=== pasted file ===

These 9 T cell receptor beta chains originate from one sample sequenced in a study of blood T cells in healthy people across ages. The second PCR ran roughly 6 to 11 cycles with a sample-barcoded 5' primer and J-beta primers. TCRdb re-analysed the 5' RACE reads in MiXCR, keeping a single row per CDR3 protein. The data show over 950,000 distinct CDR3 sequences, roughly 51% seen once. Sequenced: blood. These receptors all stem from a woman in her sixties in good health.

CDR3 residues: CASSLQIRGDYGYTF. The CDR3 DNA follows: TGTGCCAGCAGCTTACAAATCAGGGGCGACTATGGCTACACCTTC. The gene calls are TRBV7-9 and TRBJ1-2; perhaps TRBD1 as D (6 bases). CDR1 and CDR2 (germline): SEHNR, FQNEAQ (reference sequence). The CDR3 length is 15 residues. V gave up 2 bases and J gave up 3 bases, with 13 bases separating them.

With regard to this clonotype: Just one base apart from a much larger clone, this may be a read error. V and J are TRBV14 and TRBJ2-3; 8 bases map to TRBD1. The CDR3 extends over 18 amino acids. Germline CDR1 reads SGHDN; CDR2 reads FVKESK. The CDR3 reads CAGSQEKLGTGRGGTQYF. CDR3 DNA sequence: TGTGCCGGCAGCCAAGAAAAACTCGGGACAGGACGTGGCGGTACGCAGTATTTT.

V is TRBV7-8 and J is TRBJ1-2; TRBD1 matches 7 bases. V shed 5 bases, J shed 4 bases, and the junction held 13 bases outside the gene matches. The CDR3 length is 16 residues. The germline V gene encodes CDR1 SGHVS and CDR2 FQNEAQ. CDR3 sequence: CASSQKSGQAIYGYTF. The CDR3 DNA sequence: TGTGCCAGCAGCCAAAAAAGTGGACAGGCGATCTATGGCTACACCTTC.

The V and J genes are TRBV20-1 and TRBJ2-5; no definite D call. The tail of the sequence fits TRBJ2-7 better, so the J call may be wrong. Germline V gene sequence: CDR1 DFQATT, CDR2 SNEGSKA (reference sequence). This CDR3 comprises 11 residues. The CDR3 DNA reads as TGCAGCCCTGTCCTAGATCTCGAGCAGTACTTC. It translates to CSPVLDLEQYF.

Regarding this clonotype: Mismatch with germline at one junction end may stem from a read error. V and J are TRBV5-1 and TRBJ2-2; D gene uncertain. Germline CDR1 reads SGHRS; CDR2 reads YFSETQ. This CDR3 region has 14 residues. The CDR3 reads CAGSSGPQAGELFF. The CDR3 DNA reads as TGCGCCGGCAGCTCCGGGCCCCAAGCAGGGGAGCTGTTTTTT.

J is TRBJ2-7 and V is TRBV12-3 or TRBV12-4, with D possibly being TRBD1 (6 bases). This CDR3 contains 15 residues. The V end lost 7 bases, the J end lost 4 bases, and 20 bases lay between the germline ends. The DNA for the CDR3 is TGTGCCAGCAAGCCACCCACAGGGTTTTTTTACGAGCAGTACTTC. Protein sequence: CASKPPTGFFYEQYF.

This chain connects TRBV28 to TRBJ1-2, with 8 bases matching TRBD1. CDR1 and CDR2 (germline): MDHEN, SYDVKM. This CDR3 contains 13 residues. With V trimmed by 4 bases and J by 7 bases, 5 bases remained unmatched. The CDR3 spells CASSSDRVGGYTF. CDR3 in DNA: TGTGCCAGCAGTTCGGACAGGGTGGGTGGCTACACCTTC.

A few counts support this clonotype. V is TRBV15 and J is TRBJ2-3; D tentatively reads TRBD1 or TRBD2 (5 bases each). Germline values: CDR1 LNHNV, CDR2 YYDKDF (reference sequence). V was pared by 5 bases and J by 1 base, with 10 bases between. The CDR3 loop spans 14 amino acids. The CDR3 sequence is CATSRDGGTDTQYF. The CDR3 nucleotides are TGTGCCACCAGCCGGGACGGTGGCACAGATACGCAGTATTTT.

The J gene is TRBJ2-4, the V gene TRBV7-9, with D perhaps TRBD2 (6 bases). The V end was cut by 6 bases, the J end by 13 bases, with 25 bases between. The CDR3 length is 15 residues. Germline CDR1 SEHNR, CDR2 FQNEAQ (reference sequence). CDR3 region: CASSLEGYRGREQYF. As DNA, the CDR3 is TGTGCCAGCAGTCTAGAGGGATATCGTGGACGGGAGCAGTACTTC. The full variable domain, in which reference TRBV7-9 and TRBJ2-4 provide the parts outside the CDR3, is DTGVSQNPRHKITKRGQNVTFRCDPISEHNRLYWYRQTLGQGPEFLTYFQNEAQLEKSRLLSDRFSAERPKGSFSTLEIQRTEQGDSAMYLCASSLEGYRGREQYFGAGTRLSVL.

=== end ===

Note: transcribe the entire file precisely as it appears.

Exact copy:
These 9 T cell receptor beta chains originate from one sample sequenced in a study of blood T cells in healthy people across ages. The second PCR ran roughly 6 to 11 cycles with a sample-barcoded 5' primer and J-beta primers. TCRdb re-analysed the 5' RACE reads in MiXCR, keeping a single row per CDR3 protein. The data show over 950,000 distinct CDR3 sequences, roughly 51% seen once. Sequenced: blood. These receptors all stem from a woman in her sixties in good health.

CDR3 residues: CASSLQIRGDYGYTF. The CDR3 DNA follows: TGTGCCAGCAGCTTACAAATCAGGGGCGACTATGGCTACACCTTC. The gene calls are TRBV7-9 and TRBJ1-2; perhaps TRBD1 as D (6 bases). CDR1 and CDR2 (germline): SEHNR, FQNEAQ (reference sequence). The CDR3 length is 15 residues. V gave up 2 bases and J gave up 3 bases, with 13 bases separating them.

With regard to this clonotype: Just one base apart from a much larger clone, this may be a read error. V and J are TRBV14 and TRBJ2-3; 8 bases map to TRBD1. The CDR3 extends over 18 amino acids. Germline CDR1 reads SGHDN; CDR2 reads FVKESK. The CDR3 reads CAGSQEKLGTGRGGTQYF. CDR3 DNA sequence: TGTGCCGGCAGCCAAGAAAAACTCGGGACAGGACGTGGCGGTACGCAGTATTTT.

V is TRBV7-8 and J is TRBJ1-2; TRBD1 matches 7 bases. V shed 5 bases, J shed 4 bases, and the junction held 13 bases outside the gene matches. The CDR3 length is 16 residues. The germline V gene encodes CDR1 SGHVS and CDR2 FQNEAQ. CDR3 sequence: CASSQKSGQAIYGYTF. The CDR3 DNA sequence: TGTGCCAGCAGCCAAAAAAGTGGACAGGCGATCTATGGCTACACCTTC.

The V and J genes are TRBV20-1 and TRBJ2-5; no definite D call. The tail of the sequence fits TRBJ2-7 better, so the J call may be wrong. Germline V gene sequence: CDR1 DFQATT, CDR2 SNEGSKA (reference sequence). This CDR3 comprises 11 residues. The CDR3 DNA reads as TGCAGCCCTGTCCTAGATCTCGAGCAGTACTTC. It translates to CSPVLDLEQYF.

Regarding this clonotype: Mismatch with germline at one junction end may stem from a read error. V and J are TRBV5-1 and TRBJ2-2; D gene uncertain. Germline CDR1 reads SGHRS; CDR2 reads YFSETQ. This CDR3 region has 14 residues. The CDR3 reads CAGSSGPQAGELFF. The CDR3 DNA reads as TGCGCCGGCAGCTCCGGGCCCCAAGCAGGGGAGCTGTTTTTT.

J is TRBJ2-7 and V is TRBV12-3 or TRBV12-4, with D possibly being TRBD1 (6 bases). This CDR3 contains 15 residues. The V end lost 7 bases, the J end lost 4 bases, and 20 bases lay between the germline ends. The DNA for the CDR3 is TGTGCCAGCAAGCCACCCACAGGGTTTTTTTACGAGCAGTACTTC. Protein sequence: CASKPPTGFFYEQYF.

This chain connects TRBV28 to TRBJ1-2, with 8 bases matching TRBD1. CDR1 and CDR2 (germline): MDHEN, SYDVKM. This CDR3 contains 13 residues. With V trimmed by 4 bases and J by 7 bases, 5 bases remained unmatched. The CDR3 spells CASSSDRVGGYTF. CDR3 in DNA: TGTGCCAGCAGTTCGGACAGGGTGGGTGGCTACACCTTC.

A few counts support this clonotype. V is TRBV15 and J is TRBJ2-3; D tentatively reads TRBD1 or TRBD2 (5 bases each). Germline values: CDR1 LNHNV, CDR2 YYDKDF (reference sequence). V was pared by 5 bases and J by 1 base, with 10 bases between. The CDR3 loop spans 14 amino acids. The CDR3 sequence is CATSRDGGTDTQYF. The CDR3 nucleotides are TGTGCCACCAGCCGGGACGGTGGCACAGATACGCAGTATTTT.

The J gene is TRBJ2-4, the V gene TRBV7-9, with D perhaps TRBD2 (6 bases). The V end was cut by 6 bases, the J end by 13 bases, with 25 bases between. The CDR3 length is 15 residues. Germline CDR1 SEHNR, CDR2 FQNEAQ (reference sequence). CDR3 region: CASSLEGYRGREQYF. As DNA, the CDR3 is TGTGCCAGCAGTCTAGAGGGATATCGTGGACGGGAGCAGTACTTC. The full variable domain, in which reference TRBV7-9 and TRBJ2-4 provide the parts outside the CDR3, is DTGVSQNPRHKITKRGQNVTFRCDPISEHNRLYWYRQTLGQGPEFLTYFQNEAQLEKSRLLSDRFSAERPKGSFSTLEIQRTEQGDSAMYLCASSLEGYRGREQYFGAGTRLSVL.